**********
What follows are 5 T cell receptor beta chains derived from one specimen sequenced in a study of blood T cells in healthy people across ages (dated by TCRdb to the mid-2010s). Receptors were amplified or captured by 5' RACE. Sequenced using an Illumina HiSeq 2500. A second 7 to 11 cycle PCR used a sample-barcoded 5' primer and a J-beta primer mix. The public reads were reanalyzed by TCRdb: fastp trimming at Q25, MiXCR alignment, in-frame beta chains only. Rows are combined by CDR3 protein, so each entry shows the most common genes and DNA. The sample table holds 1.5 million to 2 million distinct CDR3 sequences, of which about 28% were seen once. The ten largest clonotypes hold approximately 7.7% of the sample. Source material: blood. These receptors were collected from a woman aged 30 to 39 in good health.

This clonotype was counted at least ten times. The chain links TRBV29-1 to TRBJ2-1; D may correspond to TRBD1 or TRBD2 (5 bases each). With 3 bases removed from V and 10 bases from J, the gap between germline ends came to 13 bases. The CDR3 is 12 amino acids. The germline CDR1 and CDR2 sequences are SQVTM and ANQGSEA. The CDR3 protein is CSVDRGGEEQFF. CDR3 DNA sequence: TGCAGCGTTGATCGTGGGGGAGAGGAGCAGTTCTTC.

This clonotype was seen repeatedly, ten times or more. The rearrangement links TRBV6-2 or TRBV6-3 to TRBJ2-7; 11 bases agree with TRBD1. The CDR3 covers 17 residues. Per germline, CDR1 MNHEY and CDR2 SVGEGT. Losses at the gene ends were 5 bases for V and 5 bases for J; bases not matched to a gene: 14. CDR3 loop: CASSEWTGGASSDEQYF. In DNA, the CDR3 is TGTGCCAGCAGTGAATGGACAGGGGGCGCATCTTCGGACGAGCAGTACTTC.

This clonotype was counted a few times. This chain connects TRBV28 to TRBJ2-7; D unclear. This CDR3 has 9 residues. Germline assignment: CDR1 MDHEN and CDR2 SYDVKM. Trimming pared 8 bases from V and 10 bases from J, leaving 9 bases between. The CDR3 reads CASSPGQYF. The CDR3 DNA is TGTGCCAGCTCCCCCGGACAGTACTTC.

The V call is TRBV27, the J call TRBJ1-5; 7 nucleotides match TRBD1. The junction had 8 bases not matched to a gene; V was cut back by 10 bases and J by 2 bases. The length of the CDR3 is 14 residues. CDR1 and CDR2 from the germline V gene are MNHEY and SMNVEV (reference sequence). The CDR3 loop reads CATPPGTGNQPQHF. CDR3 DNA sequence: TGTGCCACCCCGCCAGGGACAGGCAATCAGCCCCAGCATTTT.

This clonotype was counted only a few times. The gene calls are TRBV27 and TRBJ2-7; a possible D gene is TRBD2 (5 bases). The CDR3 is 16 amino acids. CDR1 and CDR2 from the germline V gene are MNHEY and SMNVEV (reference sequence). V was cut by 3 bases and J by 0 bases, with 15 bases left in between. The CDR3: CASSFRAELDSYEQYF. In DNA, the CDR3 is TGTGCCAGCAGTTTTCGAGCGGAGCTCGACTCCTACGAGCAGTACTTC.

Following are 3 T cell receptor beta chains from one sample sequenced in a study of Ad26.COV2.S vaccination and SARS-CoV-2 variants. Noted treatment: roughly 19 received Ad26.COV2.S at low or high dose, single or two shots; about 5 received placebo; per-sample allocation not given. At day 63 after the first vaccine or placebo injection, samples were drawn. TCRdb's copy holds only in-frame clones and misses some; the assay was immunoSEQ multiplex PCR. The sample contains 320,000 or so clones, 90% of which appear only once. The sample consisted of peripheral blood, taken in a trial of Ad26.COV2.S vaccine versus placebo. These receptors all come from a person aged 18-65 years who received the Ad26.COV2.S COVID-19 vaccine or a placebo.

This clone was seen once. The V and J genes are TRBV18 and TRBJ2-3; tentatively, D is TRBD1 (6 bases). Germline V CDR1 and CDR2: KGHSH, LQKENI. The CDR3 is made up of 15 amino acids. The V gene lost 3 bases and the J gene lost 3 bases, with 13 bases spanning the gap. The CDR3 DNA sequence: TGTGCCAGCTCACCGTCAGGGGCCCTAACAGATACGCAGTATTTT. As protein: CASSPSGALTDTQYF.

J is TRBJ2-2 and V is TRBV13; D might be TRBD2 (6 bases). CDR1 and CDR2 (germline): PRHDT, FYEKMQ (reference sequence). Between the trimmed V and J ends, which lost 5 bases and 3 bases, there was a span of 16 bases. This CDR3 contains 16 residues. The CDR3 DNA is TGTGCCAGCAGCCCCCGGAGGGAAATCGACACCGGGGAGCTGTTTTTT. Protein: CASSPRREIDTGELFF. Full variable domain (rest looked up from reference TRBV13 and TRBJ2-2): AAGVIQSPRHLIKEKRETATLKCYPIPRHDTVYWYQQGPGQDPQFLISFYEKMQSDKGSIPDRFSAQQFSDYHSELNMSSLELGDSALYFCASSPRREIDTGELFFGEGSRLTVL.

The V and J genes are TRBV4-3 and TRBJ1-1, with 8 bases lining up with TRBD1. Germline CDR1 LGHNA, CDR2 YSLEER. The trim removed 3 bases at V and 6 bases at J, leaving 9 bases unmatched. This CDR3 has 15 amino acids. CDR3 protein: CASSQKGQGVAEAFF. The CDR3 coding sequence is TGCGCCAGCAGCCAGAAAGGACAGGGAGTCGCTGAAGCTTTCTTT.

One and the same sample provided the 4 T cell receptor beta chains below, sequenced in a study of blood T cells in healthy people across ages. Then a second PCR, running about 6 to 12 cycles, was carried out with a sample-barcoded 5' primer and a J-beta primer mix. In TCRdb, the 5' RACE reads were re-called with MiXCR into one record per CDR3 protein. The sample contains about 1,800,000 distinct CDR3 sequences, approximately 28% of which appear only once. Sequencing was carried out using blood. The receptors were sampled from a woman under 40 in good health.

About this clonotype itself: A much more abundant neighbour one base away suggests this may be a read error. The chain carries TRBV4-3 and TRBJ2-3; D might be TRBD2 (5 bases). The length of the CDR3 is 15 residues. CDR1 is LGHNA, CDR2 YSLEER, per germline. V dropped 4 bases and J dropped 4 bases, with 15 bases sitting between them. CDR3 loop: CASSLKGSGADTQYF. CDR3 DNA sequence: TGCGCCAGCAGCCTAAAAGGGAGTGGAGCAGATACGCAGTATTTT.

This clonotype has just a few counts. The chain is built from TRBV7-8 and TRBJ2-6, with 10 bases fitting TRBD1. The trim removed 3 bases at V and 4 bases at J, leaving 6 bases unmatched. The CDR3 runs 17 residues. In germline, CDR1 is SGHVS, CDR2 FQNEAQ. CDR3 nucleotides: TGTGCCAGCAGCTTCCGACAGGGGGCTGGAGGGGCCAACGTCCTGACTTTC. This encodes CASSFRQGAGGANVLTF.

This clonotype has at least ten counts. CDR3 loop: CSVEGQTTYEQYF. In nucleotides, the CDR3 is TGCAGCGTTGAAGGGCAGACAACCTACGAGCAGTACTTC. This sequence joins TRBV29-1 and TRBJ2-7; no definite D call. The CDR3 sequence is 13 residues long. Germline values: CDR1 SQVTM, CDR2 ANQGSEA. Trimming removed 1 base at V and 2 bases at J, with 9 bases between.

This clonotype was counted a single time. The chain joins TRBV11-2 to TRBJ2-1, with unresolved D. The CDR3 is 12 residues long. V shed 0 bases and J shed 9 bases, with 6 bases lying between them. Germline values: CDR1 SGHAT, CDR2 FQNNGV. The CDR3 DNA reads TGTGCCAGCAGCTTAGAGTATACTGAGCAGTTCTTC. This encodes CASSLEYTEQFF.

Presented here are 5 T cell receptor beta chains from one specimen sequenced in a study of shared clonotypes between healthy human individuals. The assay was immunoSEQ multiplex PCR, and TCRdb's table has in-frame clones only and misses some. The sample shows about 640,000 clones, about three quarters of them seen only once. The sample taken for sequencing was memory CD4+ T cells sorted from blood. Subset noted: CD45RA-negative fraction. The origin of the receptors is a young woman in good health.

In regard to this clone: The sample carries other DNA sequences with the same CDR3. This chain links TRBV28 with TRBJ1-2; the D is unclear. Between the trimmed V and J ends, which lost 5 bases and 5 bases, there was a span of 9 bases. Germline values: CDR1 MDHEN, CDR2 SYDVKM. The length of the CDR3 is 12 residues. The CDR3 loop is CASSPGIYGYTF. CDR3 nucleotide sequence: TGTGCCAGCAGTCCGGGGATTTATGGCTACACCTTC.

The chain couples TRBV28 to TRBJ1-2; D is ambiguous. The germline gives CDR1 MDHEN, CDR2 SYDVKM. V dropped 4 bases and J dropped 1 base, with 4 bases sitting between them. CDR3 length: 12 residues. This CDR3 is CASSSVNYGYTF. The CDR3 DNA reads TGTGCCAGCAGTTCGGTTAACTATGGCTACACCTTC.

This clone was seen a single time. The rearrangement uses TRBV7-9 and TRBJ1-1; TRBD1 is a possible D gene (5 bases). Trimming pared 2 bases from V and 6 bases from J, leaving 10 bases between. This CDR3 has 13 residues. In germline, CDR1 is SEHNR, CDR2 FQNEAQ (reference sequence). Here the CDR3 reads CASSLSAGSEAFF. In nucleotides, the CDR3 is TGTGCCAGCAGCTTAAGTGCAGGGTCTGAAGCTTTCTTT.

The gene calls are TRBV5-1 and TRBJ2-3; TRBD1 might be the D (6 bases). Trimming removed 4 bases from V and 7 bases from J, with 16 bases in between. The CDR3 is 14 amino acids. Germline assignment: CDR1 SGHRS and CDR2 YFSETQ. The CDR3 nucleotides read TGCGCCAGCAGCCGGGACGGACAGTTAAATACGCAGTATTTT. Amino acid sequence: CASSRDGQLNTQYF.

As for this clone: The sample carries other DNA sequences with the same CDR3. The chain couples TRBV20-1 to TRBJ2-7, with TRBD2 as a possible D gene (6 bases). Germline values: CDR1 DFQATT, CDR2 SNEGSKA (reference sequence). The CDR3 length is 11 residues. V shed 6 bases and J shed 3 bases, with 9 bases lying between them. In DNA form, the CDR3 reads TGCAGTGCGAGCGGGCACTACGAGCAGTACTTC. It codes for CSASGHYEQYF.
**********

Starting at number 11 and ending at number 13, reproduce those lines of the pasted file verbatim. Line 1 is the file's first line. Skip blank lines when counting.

One and the same sample provided the 4 T cell receptor beta chains below, sequenced in a study of blood T cells in healthy people across ages. Then a second PCR, running about 6 to 12 cycles, was carried out with a sample-barcoded 5' primer and a J-beta primer mix. In TCRdb, the 5' RACE reads were re-called with MiXCR into one record per CDR3 protein. The sample contains about 1,800,000 distinct CDR3 sequences, approximately 28% of which appear only once. Sequencing was carried out using blood. The receptors were sampled from a woman under 40 in good health.

About this clonotype itself: A much more abundant neighbour one base away suggests this may be a read error. The chain carries TRBV4-3 and TRBJ2-3; D might be TRBD2 (5 bases). The length of the CDR3 is 15 residues. CDR1 is LGHNA, CDR2 YSLEER, per germline. V dropped 4 bases and J dropped 4 bases, with 15 bases sitting between them. CDR3 loop: CASSLKGSGADTQYF. CDR3 DNA sequence: TGCGCCAGCAGCCTAAAAGGGAGTGGAGCAGATACGCAGTATTTT.

This clonotype has just a few counts. The chain is built from TRBV7-8 and TRBJ2-6, with 10 bases fitting TRBD1. The trim removed 3 bases at V and 4 bases at J, leaving 6 bases unmatched. The CDR3 runs 17 residues. In germline, CDR1 is SGHVS, CDR2 FQNEAQ. CDR3 nucleotides: TGTGCCAGCAGCTTCCGACAGGGGGCTGGAGGGGCCAACGTCCTGACTTTC. This encodes CASSFRQGAGGANVLTF.